Of the cartographic records of the Borth area and beyond, John Speed’s map of 1610 mainly denotes churches and manor houses, and overlooks scattered peasant farms. It does not mark Borth by name, but it is interesting to note that the river Leri exits well to the south. It is either a stylistic embellishment, or could support a long-held belief that the Leri once flowed into the sea near the present day lifeboat station. Folklore insisted that over the centuries the prevailing wind and tide flow from the south west had pushed the sand and shingle bank northwards and with it the river’s exit. This supposition has recently proven to be correct. Surveys of the beach from Trwyn Cyntaf to Ynyslas indicate that the Leri’s sea exit has moved north from a position opposite today’s lifeboat shed to its final exit before closure, opposite Aberleri. There are stretches of peat and clay interspersed by alluvial deposits from a waterway entering the sea at intervals all along the beach (R. A. Yates, pers. comm. 2003).

Johann Jannsen’s map of the area, produced in 1650, intriguingly marks the now vanished Capel Cynfelin, spelt Kilvellen, that stood near Clarach and was sited somewhere between the present day Wallog Mansion and Glanmor Farm. This was a religious building or settlement and is marked as such on maps dating from 1542 (Christopher Saxton) up until 1809 (John Roper). It has been suggested by Mr Alexander Jones, long time resident of Clarach, that it may very well have been a resting house, as Porthangel and Ty’r Abi were in the Cwymcynfelin area. These were places that the monks of Strata Florida Abbey stayed at on their travels northwards to the Dyfi ferry (S. Jones, pers. comm. 2003). The abbey had been given land in the Llanfihangel Genau’r Glyn area, namely Doferchen, later Tirmynach (Abbey Land). Mr Jones further conjectured that the building could have been in an area which has suffered severe erosion even in his lifetime. This is a possibility as a Saint Mary’s chapel recorded in Elizabethan times at Aberystwyth was washed away in a violent storm in the 1600s. Perhaps the site of Capel Cynfelin was on Tol Faer, Mary's Mound, and that it was this building near Aberystwyth that was swept away in that storm five centuries ago. Perhaps from there travellers walked under the cliff and along the beach to the Dyfi ferry, a far easier and quicker journey, tide permitting, than over the undulating coastal clifftop land route.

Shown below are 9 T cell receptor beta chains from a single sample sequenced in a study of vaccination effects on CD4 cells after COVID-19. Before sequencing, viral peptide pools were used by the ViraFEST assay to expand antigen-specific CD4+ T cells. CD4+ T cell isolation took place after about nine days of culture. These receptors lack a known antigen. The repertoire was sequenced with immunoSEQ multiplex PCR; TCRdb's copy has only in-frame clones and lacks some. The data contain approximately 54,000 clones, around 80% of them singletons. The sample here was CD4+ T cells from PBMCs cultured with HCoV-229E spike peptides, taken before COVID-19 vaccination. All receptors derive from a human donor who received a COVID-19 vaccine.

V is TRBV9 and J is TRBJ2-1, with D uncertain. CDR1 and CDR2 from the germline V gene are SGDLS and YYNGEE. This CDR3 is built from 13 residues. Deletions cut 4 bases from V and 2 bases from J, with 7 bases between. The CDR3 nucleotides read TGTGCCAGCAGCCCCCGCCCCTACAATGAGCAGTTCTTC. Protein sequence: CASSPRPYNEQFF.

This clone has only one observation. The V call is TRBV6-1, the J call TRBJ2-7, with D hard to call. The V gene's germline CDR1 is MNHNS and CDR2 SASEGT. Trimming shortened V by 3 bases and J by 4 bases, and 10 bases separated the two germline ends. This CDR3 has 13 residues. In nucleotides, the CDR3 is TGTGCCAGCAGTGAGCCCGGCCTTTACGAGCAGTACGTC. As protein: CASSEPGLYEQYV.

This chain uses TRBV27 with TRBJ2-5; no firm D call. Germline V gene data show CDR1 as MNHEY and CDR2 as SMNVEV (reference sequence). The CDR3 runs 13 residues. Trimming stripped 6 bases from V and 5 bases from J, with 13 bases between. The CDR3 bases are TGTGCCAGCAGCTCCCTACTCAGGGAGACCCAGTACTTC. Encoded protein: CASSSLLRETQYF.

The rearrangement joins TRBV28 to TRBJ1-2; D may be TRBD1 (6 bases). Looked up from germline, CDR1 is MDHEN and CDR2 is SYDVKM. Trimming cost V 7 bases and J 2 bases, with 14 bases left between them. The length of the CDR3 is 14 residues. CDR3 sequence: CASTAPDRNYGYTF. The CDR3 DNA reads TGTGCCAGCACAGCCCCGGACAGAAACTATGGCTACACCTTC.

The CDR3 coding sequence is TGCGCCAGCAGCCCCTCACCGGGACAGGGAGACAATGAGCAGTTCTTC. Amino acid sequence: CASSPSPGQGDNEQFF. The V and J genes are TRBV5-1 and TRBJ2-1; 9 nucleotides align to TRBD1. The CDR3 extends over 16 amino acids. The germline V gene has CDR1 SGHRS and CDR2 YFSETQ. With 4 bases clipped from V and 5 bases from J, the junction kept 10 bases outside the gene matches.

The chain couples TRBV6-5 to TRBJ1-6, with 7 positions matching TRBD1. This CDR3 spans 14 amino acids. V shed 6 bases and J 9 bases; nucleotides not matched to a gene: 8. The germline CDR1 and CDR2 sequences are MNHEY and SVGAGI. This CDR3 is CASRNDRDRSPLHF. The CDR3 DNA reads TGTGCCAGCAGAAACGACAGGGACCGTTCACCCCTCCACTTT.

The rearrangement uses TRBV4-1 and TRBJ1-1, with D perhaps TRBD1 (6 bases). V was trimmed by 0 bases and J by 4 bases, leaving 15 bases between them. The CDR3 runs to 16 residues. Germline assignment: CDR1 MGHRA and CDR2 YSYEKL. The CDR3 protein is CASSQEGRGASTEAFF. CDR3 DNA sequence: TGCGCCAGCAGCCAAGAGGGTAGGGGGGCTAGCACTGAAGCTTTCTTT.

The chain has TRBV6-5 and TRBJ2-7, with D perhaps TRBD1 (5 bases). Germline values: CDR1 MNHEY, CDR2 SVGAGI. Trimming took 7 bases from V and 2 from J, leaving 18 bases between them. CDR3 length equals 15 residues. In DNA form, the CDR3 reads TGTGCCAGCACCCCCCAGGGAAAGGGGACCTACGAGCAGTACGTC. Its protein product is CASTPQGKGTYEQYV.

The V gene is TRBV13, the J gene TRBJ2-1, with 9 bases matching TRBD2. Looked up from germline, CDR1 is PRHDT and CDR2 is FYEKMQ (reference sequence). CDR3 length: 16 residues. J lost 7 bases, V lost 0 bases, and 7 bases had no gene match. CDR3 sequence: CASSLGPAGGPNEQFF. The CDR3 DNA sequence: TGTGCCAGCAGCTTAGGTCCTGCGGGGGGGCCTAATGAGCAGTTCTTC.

Lewis Morris’s map of the area, made during his 1748 maritime survey Plan of Harbours, Bars, Bays and Roads in St Georges Channel, unfortunately excludes the Wallog to Borth strip. Many other coastal areas were not recorded, as he was mainly concerned with havens, anchorages and navigational features, especially hazards such as sandbars and causeways. The term ‘barred havens’ in various texts means anchorages in river-mouths "guarded" by sandbars. However the exit of the Leri is included in his chart which concentrates on the navigational features of the Dyfi estuary. That exit was opposite the present day farm/holiday resort of Aberleri. This little harbour mouth of the Leri is mentioned in Llanfihangel church records of 1373 where they state that:

… ye customary tythe of herrings and of other fish from 4 fishing botes belonging and moring in Borth and Aberleri (Bygones, 1867-8, p. 28).

Does this mean that four boats belonging to Borth moored at Aberleri, or that some were at Borth and others at the Leri mouth? Today's Aberleri farm on old Ordnance Survey maps is marked as Lower Aberleri farm, whilst a smallholding that existed somewhere near today’s Borth Railway Station was called Upper Aberleri. This could have been the place that was the temporary station during the construction of the railway line to Borth and beyond in the 1860s. The land between the upper and lower Aberleri farm would therefore be referred to in the old days as Aberleri. At one time the river’s exit was possibly where the Lon Goed stream met the Leri as seen in Singer’s 1803 map. Today one can still clearly see the old river route as a 'rush bed' meandering through the present day golf course, especially on the north side of the house known as Glan Gors.

Borth is mentioned in the text of Lewis Morris’ survey in connection with the thriving herring fishery of the early 18th century where he notes:

… ‘here (Aberdyfi) and at Borth they have some years a good herring fishery, and of other fish a plenty’.